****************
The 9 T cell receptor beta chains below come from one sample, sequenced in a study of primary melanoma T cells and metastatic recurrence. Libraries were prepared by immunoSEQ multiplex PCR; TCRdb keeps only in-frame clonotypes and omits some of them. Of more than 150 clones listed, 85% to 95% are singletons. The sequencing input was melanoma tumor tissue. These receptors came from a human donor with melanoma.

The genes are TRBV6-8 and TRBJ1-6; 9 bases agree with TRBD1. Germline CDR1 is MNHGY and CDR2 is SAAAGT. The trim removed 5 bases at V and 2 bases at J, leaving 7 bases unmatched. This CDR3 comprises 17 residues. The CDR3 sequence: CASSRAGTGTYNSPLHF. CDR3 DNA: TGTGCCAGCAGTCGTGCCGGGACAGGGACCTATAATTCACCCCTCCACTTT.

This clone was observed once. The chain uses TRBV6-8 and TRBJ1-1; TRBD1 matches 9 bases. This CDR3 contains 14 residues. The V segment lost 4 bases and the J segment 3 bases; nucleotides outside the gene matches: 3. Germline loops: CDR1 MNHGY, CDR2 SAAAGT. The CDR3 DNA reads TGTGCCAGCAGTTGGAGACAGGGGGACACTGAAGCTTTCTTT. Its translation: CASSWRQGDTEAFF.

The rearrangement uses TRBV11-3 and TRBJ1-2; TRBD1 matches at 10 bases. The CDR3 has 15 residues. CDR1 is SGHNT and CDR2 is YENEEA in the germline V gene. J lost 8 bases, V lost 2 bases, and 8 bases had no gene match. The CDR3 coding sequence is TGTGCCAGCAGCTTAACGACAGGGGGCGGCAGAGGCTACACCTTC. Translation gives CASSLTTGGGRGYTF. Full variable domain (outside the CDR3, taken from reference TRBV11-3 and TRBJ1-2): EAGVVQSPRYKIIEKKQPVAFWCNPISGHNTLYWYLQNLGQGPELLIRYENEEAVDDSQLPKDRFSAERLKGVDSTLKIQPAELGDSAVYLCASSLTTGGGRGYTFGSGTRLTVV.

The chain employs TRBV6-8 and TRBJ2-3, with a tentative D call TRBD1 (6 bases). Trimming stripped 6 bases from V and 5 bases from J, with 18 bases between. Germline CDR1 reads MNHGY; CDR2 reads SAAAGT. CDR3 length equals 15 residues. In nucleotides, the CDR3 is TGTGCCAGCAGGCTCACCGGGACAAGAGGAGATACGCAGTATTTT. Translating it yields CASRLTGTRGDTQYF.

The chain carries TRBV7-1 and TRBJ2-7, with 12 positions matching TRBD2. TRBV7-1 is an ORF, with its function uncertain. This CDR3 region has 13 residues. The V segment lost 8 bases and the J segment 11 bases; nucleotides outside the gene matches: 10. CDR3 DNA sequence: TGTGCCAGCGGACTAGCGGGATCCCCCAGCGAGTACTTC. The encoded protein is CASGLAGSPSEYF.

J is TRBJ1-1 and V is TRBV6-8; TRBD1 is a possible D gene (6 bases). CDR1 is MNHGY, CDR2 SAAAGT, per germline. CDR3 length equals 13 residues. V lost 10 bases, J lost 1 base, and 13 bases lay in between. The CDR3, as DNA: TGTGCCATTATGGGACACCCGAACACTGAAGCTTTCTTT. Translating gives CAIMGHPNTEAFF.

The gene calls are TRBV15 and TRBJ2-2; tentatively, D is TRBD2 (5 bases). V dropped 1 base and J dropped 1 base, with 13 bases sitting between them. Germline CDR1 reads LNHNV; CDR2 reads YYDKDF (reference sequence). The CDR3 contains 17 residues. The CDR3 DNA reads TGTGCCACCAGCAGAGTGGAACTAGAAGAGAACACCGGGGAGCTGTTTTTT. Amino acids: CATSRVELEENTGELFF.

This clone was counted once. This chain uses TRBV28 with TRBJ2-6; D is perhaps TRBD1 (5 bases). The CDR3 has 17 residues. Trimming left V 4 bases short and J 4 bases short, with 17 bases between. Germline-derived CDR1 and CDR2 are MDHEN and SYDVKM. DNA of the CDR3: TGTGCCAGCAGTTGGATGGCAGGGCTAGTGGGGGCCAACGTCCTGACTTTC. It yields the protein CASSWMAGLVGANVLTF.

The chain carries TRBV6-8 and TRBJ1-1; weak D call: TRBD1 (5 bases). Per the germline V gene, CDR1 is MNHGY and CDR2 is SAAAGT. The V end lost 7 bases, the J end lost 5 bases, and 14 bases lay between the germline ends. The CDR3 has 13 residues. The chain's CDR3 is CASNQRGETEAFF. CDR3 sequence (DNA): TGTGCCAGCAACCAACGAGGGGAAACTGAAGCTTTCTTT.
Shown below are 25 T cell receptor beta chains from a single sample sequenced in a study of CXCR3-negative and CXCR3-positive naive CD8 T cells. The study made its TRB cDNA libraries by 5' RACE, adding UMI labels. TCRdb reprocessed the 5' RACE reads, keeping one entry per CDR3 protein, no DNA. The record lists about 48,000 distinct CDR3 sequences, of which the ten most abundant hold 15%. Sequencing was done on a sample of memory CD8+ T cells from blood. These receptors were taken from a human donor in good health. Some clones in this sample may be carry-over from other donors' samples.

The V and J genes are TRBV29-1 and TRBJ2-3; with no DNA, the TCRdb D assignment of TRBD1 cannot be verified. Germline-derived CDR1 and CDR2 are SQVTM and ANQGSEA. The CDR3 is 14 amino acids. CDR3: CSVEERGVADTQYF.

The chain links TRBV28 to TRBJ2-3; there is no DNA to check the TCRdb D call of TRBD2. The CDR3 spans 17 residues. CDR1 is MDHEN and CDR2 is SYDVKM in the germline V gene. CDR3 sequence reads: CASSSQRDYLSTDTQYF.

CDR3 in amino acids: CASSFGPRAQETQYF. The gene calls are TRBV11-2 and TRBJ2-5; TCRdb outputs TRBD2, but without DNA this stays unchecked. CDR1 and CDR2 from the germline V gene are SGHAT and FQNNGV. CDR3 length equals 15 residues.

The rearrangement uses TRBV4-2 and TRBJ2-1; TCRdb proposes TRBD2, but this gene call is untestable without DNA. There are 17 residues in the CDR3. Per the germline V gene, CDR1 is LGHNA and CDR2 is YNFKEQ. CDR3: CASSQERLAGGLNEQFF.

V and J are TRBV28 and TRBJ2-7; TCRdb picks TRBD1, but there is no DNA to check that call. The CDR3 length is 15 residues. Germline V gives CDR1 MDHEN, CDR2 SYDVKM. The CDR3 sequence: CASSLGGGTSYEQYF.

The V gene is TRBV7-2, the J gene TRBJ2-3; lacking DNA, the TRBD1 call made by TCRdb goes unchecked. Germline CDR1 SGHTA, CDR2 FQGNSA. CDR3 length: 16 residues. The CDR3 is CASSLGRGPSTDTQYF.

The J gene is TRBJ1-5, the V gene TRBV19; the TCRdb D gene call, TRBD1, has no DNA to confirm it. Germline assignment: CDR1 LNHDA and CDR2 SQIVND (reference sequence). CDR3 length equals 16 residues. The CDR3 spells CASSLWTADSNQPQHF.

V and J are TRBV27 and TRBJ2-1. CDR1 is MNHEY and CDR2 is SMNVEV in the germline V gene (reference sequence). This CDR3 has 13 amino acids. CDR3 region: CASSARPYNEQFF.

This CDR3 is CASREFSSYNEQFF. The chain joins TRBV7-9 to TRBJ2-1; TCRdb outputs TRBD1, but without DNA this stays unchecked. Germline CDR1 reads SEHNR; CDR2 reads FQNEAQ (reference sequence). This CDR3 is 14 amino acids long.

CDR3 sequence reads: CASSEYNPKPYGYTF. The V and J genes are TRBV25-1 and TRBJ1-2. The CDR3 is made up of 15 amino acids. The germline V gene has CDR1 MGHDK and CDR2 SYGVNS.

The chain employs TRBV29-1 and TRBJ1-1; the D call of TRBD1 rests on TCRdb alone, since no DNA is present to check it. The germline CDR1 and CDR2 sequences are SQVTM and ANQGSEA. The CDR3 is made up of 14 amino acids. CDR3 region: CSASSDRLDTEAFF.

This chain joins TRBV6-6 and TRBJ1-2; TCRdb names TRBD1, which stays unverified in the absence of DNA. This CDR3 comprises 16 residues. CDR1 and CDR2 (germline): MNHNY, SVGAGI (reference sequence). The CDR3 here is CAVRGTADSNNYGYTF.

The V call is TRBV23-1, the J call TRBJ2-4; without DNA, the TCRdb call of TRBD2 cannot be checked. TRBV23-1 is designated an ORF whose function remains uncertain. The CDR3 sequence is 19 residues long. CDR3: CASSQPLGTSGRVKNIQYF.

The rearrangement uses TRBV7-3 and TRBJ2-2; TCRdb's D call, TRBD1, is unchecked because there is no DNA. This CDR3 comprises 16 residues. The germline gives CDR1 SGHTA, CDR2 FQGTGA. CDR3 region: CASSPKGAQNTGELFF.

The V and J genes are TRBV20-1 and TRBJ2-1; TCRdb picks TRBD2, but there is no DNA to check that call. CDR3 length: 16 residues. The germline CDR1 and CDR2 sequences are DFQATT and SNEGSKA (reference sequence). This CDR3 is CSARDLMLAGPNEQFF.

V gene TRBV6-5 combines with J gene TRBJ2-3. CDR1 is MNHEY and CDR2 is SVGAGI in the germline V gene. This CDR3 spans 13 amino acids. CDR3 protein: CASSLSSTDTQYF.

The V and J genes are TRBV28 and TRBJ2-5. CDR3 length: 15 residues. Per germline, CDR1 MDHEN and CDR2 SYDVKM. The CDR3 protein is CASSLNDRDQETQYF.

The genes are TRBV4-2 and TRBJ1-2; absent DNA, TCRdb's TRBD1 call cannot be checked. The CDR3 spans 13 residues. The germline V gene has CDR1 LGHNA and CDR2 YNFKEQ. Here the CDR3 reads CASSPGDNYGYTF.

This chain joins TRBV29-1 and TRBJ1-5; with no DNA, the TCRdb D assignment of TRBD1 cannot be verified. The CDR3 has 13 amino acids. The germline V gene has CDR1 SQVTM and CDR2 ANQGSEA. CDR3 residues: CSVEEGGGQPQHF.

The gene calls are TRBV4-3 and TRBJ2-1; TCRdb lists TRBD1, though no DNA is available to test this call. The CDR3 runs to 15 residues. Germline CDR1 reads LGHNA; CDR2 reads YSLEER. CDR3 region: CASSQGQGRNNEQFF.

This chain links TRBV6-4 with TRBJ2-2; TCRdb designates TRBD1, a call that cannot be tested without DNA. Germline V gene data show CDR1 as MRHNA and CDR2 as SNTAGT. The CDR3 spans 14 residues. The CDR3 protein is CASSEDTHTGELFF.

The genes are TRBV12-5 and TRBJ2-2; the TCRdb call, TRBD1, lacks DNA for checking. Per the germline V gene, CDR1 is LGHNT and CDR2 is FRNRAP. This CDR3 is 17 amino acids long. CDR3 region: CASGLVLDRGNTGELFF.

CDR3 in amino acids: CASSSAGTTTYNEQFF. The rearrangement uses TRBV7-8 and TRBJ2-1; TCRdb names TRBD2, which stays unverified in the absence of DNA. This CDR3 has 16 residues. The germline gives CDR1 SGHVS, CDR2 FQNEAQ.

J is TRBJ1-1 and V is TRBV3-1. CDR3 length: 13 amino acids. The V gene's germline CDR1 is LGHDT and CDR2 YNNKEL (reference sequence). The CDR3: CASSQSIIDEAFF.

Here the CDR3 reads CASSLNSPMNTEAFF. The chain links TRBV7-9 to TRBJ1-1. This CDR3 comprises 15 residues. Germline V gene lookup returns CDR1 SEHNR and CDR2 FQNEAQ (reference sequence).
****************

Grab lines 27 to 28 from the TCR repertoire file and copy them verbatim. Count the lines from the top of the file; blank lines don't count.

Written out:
V gene TRBV6-5 combines with J gene TRBJ2-3. CDR1 is MNHEY and CDR2 is SVGAGI in the germline V gene. This CDR3 spans 13 amino acids. CDR3 protein: CASSLSSTDTQYF.

The V and J genes are TRBV28 and TRBJ2-5. CDR3 length: 15 residues. Per germline, CDR1 MDHEN and CDR2 SYDVKM. The CDR3 protein is CASSLNDRDQETQYF.